Sanders also stood out from the crowd with his plan to ban all fracking in the U.S., point blank. Harris said she supported him but, as is her style, didn't go so far to say she'd do the same. Yang and former Congressman Beto O'Rourke would not go that far, and Castro said he would leave fracking up to local communities.

Sacrifice is Inevitable

None of the candidates suggested that fighting climate change would be easy, they recognized that the country would have to dedicate a significant amount of time, money and energy to prevent what Klobuchar described as a "Day After Tomorrow" scenario. The theme of the night appeared to be sacrificing for the future of the country. South Bend, Indiana, Mayor Pete Buttigieg framed climate change as a "sin" that Americans will now have to atone for.

The Mayor, who has spoken out about his Christianity before in relation to his policy prescriptions, said that "if you believe that God is watching as poison is being belched into the air of creation, and people are being harmed by it ⁠— countries are at risk of vanishing in low-lying areas ⁠— what do you suppose God thinks of that?" It remains to be seen if the religious right will come to agree with Buttigieg's comments, but in appealing to them, he is certainly making a smart play for at least some American voters who may be fed up with a president who has retweeted references to himself as a "Messiah."

"This is less and less about the planet as an abstract thing and more about specific people suffering specific harm because of what we're doing right now. At least one way of talking about this is that it's a kind of sin," he said. To solve the problem, "we set the goal and then we challenge Americans to live up to it."

Republicans Took it Seriously

President Donald Trump responded to the town hall with a long string of tweets complaining about Democrats, describing their policies as costly and saying the Paris agreement was bad for the U.S. Meanwhile Steve Guest, the rapid response director for the Republican National Committee was up late into the night sending reporters spin emails about what the candidates had said during their interviews.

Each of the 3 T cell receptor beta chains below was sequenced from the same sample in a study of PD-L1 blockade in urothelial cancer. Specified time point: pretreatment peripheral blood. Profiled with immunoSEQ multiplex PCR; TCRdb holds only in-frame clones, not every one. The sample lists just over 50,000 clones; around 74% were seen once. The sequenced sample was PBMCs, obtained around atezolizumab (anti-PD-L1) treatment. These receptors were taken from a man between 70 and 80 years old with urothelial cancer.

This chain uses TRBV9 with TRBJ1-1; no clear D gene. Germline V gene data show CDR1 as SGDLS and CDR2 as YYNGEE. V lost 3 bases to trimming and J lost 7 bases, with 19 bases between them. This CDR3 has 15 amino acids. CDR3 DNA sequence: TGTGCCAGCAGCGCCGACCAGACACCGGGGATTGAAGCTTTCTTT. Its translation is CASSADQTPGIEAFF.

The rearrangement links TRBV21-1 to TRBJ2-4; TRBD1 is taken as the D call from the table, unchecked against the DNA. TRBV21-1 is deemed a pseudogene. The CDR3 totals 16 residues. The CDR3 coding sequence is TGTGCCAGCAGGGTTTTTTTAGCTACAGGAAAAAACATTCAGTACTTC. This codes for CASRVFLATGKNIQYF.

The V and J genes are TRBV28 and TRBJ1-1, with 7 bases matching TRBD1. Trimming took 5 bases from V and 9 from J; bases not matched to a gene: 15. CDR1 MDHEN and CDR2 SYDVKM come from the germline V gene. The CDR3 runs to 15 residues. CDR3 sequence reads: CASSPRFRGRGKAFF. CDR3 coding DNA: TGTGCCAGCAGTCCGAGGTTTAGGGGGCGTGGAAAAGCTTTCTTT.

The Trump campaign sent out an email after the town halls ended with the subject line, "10 Eye-Popping Moments from Democrats' Green New Deal Town Hall." Some of the eye-poppers included, "Bernie Sanders says his climate plan means "a lot of taxpayers out there who will be paying more in taxes" and "Elizabeth Warren says Americans need to make changes when it comes to using straws and eating cheeseburgers."

(Warren, by the way, addressed the criticism she knew she'd get for both plastic straws and cheeseburgers during the town hall. "Oh come on, give me a break," she said when asked about mandating the use of energy-efficient lightbulbs. "This is exactly what the fossil fuel industry hopes we're all talking about. They want to be able to stir up a lot of controversy around your light bulbs, around your straws and around your cheeseburgers. When 70 percent of the pollution, of the carbon that we're throwing into the air, comes from three industries.")

This is all to say that Republicans are watching, and they care.